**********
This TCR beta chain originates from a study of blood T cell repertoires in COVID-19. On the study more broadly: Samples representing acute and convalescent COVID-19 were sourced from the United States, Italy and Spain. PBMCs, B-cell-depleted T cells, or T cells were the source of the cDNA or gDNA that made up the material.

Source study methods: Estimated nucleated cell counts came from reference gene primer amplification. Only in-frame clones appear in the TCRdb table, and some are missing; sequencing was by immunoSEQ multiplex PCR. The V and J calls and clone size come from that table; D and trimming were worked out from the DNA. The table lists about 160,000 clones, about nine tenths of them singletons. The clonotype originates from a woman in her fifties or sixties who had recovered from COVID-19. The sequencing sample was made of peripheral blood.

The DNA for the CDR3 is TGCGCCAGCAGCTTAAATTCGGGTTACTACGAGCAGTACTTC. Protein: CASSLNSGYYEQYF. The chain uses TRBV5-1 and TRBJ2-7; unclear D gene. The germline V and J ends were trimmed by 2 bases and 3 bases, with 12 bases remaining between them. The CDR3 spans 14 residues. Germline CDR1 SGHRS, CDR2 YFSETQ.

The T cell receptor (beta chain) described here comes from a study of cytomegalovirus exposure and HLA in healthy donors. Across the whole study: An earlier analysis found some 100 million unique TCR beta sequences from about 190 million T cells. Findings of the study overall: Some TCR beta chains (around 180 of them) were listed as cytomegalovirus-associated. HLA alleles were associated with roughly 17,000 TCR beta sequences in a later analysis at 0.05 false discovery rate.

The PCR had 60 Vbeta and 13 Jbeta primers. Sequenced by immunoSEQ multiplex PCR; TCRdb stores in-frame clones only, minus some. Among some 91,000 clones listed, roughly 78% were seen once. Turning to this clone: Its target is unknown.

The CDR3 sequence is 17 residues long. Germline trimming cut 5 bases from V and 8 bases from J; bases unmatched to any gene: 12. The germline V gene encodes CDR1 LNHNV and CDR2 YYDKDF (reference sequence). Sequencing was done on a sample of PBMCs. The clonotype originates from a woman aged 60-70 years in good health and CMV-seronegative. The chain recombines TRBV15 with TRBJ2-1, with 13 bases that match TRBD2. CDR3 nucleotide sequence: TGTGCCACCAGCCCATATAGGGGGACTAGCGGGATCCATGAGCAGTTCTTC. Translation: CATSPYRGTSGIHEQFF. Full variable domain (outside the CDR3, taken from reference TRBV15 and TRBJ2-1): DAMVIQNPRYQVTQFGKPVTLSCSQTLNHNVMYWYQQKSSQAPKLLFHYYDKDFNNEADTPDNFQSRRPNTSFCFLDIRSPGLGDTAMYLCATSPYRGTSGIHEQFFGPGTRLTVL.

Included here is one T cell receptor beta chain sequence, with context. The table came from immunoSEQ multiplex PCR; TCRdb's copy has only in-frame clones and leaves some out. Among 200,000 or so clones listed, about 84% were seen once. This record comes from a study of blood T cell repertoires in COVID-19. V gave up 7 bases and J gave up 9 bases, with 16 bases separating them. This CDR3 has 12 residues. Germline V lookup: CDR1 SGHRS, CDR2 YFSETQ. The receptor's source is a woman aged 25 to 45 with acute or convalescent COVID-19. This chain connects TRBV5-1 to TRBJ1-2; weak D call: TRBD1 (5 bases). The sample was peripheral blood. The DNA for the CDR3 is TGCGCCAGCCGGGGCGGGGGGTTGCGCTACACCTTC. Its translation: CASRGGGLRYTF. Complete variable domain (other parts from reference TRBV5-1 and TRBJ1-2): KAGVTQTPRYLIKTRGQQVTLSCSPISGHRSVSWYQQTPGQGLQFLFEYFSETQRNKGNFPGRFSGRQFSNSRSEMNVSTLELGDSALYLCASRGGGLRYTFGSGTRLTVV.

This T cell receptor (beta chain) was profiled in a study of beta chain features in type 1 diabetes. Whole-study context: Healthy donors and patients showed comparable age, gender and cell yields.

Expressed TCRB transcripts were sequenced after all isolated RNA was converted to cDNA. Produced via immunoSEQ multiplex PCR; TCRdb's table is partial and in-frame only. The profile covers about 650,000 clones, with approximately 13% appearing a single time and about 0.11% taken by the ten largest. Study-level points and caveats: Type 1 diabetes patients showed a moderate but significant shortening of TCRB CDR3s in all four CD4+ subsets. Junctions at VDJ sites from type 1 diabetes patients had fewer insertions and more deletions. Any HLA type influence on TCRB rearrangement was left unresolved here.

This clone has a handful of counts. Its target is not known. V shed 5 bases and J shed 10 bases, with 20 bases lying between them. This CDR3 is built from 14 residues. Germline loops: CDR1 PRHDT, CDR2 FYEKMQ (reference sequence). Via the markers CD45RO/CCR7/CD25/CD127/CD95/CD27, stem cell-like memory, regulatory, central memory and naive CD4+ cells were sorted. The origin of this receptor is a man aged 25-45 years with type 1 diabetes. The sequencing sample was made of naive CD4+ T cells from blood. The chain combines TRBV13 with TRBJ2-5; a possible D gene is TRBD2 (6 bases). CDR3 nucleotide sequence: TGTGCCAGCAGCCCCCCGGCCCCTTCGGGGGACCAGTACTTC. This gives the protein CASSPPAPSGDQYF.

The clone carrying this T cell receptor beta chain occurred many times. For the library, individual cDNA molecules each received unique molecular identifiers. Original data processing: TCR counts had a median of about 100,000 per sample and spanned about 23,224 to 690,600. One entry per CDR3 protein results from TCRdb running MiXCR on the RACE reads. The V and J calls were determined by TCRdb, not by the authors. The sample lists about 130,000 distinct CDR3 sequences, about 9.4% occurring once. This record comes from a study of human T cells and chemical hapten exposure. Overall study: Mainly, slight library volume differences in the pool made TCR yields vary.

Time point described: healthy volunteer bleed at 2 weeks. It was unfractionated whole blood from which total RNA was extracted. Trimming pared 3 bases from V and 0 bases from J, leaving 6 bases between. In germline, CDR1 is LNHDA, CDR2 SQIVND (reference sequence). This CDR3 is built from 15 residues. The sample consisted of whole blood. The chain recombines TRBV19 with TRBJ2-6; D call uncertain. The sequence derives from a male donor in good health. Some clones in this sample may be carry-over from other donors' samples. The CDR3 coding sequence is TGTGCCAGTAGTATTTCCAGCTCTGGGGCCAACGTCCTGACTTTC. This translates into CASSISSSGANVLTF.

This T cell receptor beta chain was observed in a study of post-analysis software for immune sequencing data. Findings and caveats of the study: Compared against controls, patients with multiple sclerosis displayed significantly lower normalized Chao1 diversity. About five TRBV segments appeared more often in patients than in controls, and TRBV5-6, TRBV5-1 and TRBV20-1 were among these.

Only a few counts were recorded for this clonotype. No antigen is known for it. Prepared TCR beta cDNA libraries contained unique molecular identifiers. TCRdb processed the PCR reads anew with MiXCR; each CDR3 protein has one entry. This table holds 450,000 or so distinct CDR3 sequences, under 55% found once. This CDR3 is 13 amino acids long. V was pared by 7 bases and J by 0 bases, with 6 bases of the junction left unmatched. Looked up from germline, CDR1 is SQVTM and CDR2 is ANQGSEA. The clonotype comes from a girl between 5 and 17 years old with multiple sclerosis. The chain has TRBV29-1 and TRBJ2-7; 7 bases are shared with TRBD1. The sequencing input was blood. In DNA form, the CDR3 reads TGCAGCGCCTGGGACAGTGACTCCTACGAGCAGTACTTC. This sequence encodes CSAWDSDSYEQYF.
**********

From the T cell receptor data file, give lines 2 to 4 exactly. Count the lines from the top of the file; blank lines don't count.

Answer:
Source study methods: Estimated nucleated cell counts came from reference gene primer amplification. Only in-frame clones appear in the TCRdb table, and some are missing; sequencing was by immunoSEQ multiplex PCR. The V and J calls and clone size come from that table; D and trimming were worked out from the DNA. The table lists about 160,000 clones, about nine tenths of them singletons. The clonotype originates from a woman in her fifties or sixties who had recovered from COVID-19. The sequencing sample was made of peripheral blood.

The DNA for the CDR3 is TGCGCCAGCAGCTTAAATTCGGGTTACTACGAGCAGTACTTC. Protein: CASSLNSGYYEQYF. The chain uses TRBV5-1 and TRBJ2-7; unclear D gene. The germline V and J ends were trimmed by 2 bases and 3 bases, with 12 bases remaining between them. The CDR3 spans 14 residues. Germline CDR1 SGHRS, CDR2 YFSETQ.

The T cell receptor (beta chain) described here comes from a study of cytomegalovirus exposure and HLA in healthy donors. Across the whole study: An earlier analysis found some 100 million unique TCR beta sequences from about 190 million T cells. Findings of the study overall: Some TCR beta chains (around 180 of them) were listed as cytomegalovirus-associated. HLA alleles were associated with roughly 17,000 TCR beta sequences in a later analysis at 0.05 false discovery rate.